cost calculator13,5. The calculator allows cost components to be weighted
according to the needs of the application environment and then consolidated
in a normalised fashion so that technical tradeoffs can be evaluated
as cost decisions. Results from the calculator indicate that networking
decisions are highly application dependant and often counter-intuitive.
For example, Fig. 6 illustrates the decision process for determining
if a single shared network or two separate dedicated networks should
be used to support safety and control functionality in a system. Figure
6a illustrates an application environment where hardware and maintenance
costs are weighted heavily, pointing to a shared network as the
best choice, while Figure 6b illustrates the same application environment
with performance costs dominate, pointing to dedicated separate
networks as the optimal solution.
Fig. 6: Analysis of shared versus dedicated networks for safety and control
networking where hardware/maintenance costs dominate (6a) and performance costs
As the move to Industrial Ethernet continues on the manufacturing
floor, a key issue of concern is end-to-end performance. In evaluating
this performance it is important to consider not only network and
network component delay, but also node software delay and delay variability
or jitter. The impact of the Ethernet application protocol
overhead on support capabilities such as security (VPN) and standardised
diagnostics (OPC) cannot be overlooked; these application
protocols will continue to be an issue because the performance metrics
to which the protocols are being optimised do not necessarily align with
the needs of factory floor usage. Our evaluation of two common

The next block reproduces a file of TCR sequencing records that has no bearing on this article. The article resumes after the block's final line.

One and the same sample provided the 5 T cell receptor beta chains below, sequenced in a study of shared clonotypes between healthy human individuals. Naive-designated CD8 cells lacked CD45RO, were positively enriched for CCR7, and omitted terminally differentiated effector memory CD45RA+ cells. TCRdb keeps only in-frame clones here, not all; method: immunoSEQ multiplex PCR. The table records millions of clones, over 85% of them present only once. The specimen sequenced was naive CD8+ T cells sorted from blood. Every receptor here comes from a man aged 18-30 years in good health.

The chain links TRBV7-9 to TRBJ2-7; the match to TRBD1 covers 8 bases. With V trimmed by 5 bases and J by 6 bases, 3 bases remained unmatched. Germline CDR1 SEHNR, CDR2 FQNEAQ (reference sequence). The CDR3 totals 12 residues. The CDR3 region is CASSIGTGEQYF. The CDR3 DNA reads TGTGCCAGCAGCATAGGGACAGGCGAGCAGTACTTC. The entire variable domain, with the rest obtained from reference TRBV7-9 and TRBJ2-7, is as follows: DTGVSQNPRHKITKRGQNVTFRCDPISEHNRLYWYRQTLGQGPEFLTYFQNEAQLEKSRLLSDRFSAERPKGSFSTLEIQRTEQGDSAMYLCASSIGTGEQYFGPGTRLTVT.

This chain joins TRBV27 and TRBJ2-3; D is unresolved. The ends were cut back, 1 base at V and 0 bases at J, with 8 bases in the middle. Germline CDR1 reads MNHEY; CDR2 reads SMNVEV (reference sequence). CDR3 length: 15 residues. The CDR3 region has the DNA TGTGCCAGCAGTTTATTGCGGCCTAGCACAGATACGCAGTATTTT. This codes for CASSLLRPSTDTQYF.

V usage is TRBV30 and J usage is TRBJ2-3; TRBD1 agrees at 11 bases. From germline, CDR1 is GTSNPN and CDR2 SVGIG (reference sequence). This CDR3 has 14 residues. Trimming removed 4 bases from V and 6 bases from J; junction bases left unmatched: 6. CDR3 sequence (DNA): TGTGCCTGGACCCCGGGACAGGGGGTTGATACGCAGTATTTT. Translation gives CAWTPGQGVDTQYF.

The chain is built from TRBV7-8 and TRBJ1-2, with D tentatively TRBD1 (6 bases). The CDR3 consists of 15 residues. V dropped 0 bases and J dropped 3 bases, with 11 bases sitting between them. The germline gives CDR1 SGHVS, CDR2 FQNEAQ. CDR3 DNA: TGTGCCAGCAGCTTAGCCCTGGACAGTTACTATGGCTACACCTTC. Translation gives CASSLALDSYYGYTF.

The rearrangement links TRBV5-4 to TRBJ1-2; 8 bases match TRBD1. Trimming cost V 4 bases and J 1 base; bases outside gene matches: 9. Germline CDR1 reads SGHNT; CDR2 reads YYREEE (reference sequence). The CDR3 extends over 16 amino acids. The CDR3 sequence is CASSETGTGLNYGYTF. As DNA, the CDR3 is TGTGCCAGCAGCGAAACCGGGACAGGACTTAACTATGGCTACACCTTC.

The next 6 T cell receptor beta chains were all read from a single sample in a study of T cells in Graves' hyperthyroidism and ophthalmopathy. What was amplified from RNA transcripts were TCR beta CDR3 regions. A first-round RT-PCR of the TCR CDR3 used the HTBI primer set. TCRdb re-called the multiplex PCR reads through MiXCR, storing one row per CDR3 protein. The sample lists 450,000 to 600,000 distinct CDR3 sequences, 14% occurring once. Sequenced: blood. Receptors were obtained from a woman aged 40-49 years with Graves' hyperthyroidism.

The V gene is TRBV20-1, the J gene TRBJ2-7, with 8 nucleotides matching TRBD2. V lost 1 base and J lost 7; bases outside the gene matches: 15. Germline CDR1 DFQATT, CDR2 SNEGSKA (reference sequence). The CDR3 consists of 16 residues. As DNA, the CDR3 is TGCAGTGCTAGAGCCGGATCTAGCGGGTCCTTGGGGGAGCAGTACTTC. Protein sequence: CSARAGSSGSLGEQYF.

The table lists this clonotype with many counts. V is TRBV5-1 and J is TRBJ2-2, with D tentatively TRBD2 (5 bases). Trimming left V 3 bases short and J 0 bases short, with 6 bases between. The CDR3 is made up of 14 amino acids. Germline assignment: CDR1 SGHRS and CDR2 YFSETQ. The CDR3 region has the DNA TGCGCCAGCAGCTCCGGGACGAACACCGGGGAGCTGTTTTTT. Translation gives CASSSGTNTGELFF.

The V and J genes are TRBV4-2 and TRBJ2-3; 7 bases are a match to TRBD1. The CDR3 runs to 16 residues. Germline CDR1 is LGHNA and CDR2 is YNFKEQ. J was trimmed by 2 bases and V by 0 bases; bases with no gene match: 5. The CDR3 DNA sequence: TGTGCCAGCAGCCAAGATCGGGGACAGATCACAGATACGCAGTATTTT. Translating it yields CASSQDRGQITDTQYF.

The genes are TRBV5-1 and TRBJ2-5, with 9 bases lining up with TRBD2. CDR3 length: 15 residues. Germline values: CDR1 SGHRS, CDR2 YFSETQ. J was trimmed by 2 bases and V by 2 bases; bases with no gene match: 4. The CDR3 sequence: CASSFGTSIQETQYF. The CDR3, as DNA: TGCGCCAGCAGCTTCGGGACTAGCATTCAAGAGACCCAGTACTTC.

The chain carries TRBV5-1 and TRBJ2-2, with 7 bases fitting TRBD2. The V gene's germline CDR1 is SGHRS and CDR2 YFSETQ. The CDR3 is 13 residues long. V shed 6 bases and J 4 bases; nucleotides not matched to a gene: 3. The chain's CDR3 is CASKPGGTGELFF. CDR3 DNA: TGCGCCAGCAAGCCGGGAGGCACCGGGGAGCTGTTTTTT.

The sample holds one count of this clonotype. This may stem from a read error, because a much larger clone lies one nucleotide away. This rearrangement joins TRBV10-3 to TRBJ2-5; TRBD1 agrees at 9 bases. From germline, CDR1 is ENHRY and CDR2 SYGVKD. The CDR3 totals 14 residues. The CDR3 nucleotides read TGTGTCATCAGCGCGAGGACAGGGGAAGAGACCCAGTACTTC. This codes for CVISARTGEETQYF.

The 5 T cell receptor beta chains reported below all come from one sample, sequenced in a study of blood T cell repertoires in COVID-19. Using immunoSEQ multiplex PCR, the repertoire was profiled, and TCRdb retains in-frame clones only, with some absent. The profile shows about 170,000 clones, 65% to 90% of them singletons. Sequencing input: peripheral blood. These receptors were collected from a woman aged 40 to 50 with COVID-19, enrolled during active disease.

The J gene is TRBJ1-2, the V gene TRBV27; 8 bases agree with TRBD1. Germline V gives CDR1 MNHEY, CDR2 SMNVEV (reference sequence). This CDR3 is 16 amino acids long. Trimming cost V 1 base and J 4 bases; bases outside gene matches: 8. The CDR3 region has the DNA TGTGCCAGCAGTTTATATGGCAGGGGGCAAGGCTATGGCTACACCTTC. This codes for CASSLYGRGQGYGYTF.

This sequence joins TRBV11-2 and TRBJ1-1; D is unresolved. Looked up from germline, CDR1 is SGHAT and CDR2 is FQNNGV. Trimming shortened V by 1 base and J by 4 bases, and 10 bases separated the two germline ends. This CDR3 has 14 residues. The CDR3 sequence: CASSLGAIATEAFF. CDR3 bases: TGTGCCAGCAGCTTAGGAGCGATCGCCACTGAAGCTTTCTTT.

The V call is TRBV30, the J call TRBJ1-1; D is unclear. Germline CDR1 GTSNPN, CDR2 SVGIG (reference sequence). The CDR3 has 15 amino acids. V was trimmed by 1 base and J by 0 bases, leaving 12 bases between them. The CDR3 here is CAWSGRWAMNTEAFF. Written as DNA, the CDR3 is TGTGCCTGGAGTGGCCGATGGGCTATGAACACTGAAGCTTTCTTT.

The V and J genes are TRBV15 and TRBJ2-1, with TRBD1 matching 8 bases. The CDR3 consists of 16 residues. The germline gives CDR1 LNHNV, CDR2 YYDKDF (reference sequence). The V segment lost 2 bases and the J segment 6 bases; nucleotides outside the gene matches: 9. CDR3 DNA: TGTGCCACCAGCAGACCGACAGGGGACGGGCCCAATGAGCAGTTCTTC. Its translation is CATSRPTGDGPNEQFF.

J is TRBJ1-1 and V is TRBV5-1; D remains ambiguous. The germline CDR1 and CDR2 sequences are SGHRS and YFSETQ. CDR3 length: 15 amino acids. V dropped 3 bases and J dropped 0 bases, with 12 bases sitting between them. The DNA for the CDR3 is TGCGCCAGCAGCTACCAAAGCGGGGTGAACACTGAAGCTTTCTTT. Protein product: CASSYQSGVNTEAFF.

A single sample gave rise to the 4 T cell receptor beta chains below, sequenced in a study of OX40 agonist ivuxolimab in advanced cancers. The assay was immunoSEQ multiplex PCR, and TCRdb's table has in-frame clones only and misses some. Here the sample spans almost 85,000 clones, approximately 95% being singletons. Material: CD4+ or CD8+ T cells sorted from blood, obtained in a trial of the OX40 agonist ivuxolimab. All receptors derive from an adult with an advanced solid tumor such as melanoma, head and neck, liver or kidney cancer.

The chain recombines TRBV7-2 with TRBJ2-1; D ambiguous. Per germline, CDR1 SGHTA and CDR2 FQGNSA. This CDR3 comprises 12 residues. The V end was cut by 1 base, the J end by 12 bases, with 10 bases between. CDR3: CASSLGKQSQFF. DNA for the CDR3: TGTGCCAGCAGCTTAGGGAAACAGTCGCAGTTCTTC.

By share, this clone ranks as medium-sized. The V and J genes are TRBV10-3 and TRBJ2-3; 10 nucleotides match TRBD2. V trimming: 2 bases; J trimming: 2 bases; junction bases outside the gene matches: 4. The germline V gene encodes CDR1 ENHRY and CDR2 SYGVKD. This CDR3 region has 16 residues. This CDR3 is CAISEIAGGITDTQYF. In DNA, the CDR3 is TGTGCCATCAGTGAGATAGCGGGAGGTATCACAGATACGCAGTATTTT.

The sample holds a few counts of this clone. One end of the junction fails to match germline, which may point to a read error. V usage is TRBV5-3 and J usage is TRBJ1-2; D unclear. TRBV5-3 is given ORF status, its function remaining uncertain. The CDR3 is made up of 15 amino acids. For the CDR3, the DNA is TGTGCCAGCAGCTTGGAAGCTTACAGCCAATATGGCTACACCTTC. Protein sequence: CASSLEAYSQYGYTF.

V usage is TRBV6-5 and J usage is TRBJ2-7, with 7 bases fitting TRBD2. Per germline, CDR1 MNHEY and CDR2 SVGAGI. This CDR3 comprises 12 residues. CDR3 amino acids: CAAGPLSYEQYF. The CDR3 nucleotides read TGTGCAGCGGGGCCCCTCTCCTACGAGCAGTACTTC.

Industrial Ethernet protocols reveals that they are indeed better suited
to industrial use than traditional Ethernet and perform satisfactorily
in a typical manufacturing control scenario. However, performance
improvements are needed, especially in the area of component time
synchronisation and speed/jitter. The development and application
of a network cost calculator indicates that the best design and reconfiguration
choices (such single or multiple networks to support control
and safety signals) are very application specific and often counter
intuitive. The process of moving to Industrial Ethernet should be well-thought
out and planned, paying attention to the specific performance
requirements of the end-application.
Despite these reservations it appears that Ethernet can provide
network solutions for diagnostics, control and safety in manufacturing
if the planning processes outlined above are followed. The economics
of these solutions will depend largely on the economy of scale that
growing use of Industrial Ethernet will produce.
Looking ahead, one important consideration, from both a cost and
performance perspective, is the emergence of wireless on the factory
floor. Wireless brings new issues of performance (collisions, unreliable
communication, security, etc.) not seen with wired switched Ethernet.
Despite this, we believe that the enormous potential benefits of cost
reduction and re-configurability provided by wireless will push the
technology into all of the domains currently being considered for wired
Industrial Ethernet. Thus while there will always be an application need
for wired Ethernet, it is believed that wired Ethernet's share of the manufacturing
networking market will first increase as it supplants
non-Ethernet wired protocols, but then decrease as it is supplanted inturn
by wireless technology.
The authors would like to thank the students who did much of the work
on which this paper is based, especially J. Parrott, N. Kalappa, B.
Triden, F.L. Lian, A. Thomas, M. Antolovic, and K. Acton. This work
was supported in-part by the Engineering Research Centre for
Reconfigurable Manufacturing Systems of the National Science
Foundation under Award Number EEC-9529125.
James Moyne Ph.D is currently an Associate Research Scientist in the Department
of Mechanical Engineering, and director of the Reconfigurable Factory Testbed
at the University of Michigan. He is also Director of Advanced Process Control
Technology at Applied Materials.
Dawn M.Tilbury Ph.D is with the faculty of the Mechanical Engineering Department
at the University of Michigan, Ann Arbor, where she is currently an Associate
Professor. Her research interests include distributed control of mechanical
systems with network communication, logic control of manufacturing systems,
performance management and control of computing systems, and uncertainty modelling
in cooperative control.